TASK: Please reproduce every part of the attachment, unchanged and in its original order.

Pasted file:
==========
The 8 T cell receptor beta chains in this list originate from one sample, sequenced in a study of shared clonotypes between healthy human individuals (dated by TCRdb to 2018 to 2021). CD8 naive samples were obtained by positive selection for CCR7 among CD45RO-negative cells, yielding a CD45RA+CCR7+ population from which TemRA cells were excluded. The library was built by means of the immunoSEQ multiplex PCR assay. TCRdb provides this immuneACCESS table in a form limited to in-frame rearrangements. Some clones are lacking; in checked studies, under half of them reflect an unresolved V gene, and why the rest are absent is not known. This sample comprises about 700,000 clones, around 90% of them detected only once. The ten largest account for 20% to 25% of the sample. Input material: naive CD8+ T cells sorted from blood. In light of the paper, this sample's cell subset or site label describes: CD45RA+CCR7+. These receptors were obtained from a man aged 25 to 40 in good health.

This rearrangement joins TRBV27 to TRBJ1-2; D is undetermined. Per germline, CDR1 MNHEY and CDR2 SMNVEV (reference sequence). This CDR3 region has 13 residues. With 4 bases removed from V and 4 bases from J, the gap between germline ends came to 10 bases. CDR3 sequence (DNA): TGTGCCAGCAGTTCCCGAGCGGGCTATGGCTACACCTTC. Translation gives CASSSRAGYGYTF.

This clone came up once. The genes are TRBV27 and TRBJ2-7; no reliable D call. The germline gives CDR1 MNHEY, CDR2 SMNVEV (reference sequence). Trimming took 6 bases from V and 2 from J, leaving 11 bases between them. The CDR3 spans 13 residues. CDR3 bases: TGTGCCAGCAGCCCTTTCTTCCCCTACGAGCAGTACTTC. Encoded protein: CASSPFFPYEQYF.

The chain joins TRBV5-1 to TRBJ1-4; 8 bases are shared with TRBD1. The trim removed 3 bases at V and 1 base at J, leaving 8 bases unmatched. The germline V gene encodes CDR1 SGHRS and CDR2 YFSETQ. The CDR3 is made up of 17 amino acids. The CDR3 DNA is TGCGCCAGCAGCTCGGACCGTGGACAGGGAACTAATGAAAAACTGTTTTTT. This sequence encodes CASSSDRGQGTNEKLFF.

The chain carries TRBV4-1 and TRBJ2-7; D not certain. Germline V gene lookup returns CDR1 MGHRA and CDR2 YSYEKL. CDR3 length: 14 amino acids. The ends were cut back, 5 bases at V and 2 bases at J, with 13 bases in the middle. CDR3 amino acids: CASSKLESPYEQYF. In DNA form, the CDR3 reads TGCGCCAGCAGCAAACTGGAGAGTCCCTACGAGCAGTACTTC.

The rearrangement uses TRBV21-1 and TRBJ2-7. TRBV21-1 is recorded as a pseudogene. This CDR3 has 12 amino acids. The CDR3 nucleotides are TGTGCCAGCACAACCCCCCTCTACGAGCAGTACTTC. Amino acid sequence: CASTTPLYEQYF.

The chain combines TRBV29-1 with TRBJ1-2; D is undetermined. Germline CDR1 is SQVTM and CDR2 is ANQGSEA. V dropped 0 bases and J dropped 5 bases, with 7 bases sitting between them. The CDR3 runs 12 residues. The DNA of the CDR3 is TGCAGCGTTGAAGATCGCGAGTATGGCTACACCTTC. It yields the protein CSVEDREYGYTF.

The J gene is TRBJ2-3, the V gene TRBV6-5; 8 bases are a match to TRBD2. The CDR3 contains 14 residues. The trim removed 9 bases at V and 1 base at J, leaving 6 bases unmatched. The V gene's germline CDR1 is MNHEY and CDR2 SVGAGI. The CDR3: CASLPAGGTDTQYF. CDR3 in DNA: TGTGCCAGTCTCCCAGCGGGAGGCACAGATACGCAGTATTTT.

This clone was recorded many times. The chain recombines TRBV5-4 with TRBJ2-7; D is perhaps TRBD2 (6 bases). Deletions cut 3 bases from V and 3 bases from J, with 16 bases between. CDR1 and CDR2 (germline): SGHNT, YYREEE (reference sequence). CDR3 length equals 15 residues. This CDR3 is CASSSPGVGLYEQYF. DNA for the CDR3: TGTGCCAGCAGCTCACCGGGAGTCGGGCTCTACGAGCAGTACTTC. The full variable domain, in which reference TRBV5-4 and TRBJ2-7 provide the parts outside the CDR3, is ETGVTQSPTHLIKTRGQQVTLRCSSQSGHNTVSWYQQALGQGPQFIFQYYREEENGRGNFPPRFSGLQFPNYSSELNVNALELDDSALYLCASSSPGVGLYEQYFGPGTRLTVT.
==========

The 8 T cell receptor beta chains in this list originate from one sample, sequenced in a study of shared clonotypes between healthy human individuals (dated by TCRdb to 2018 to 2021). CD8 naive samples were obtained by positive selection for CCR7 among CD45RO-negative cells, yielding a CD45RA+CCR7+ population from which TemRA cells were excluded. The library was built by means of the immunoSEQ multiplex PCR assay. TCRdb provides this immuneACCESS table in a form limited to in-frame rearrangements. Some clones are lacking; in checked studies, under half of them reflect an unresolved V gene, and why the rest are absent is not known. This sample comprises about 700,000 clones, around 90% of them detected only once. The ten largest account for 20% to 25% of the sample. Input material: naive CD8+ T cells sorted from blood. In light of the paper, this sample's cell subset or site label describes: CD45RA+CCR7+. These receptors were obtained from a man aged 25 to 40 in good health.

This rearrangement joins TRBV27 to TRBJ1-2; D is undetermined. Per germline, CDR1 MNHEY and CDR2 SMNVEV (reference sequence). This CDR3 region has 13 residues. With 4 bases removed from V and 4 bases from J, the gap between germline ends came to 10 bases. CDR3 sequence (DNA): TGTGCCAGCAGTTCCCGAGCGGGCTATGGCTACACCTTC. Translation gives CASSSRAGYGYTF.

This clone came up once. The genes are TRBV27 and TRBJ2-7; no reliable D call. The germline gives CDR1 MNHEY, CDR2 SMNVEV (reference sequence). Trimming took 6 bases from V and 2 from J, leaving 11 bases between them. The CDR3 spans 13 residues. CDR3 bases: TGTGCCAGCAGCCCTTTCTTCCCCTACGAGCAGTACTTC. Encoded protein: CASSPFFPYEQYF.

The chain joins TRBV5-1 to TRBJ1-4; 8 bases are shared with TRBD1. The trim removed 3 bases at V and 1 base at J, leaving 8 bases unmatched. The germline V gene encodes CDR1 SGHRS and CDR2 YFSETQ. The CDR3 is made up of 17 amino acids. The CDR3 DNA is TGCGCCAGCAGCTCGGACCGTGGACAGGGAACTAATGAAAAACTGTTTTTT. This sequence encodes CASSSDRGQGTNEKLFF.

The chain carries TRBV4-1 and TRBJ2-7; D not certain. Germline V gene lookup returns CDR1 MGHRA and CDR2 YSYEKL. CDR3 length: 14 amino acids. The ends were cut back, 5 bases at V and 2 bases at J, with 13 bases in the middle. CDR3 amino acids: CASSKLESPYEQYF. In DNA form, the CDR3 reads TGCGCCAGCAGCAAACTGGAGAGTCCCTACGAGCAGTACTTC.

The rearrangement uses TRBV21-1 and TRBJ2-7. TRBV21-1 is recorded as a pseudogene. This CDR3 has 12 amino acids. The CDR3 nucleotides are TGTGCCAGCACAACCCCCCTCTACGAGCAGTACTTC. Amino acid sequence: CASTTPLYEQYF.

The chain combines TRBV29-1 with TRBJ1-2; D is undetermined. Germline CDR1 is SQVTM and CDR2 is ANQGSEA. V dropped 0 bases and J dropped 5 bases, with 7 bases sitting between them. The CDR3 runs 12 residues. The DNA of the CDR3 is TGCAGCGTTGAAGATCGCGAGTATGGCTACACCTTC. It yields the protein CSVEDREYGYTF.

The J gene is TRBJ2-3, the V gene TRBV6-5; 8 bases are a match to TRBD2. The CDR3 contains 14 residues. The trim removed 9 bases at V and 1 base at J, leaving 6 bases unmatched. The V gene's germline CDR1 is MNHEY and CDR2 SVGAGI. The CDR3: CASLPAGGTDTQYF. CDR3 in DNA: TGTGCCAGTCTCCCAGCGGGAGGCACAGATACGCAGTATTTT.

This clone was recorded many times. The chain recombines TRBV5-4 with TRBJ2-7; D is perhaps TRBD2 (6 bases). Deletions cut 3 bases from V and 3 bases from J, with 16 bases between. CDR1 and CDR2 (germline): SGHNT, YYREEE (reference sequence). CDR3 length equals 15 residues. This CDR3 is CASSSPGVGLYEQYF. DNA for the CDR3: TGTGCCAGCAGCTCACCGGGAGTCGGGCTCTACGAGCAGTACTTC. The full variable domain, in which reference TRBV5-4 and TRBJ2-7 provide the parts outside the CDR3, is ETGVTQSPTHLIKTRGQQVTLRCSSQSGHNTVSWYQQALGQGPQFIFQYYREEENGRGNFPPRFSGLQFPNYSSELNVNALELDDSALYLCASSSPGVGLYEQYFGPGTRLTVT.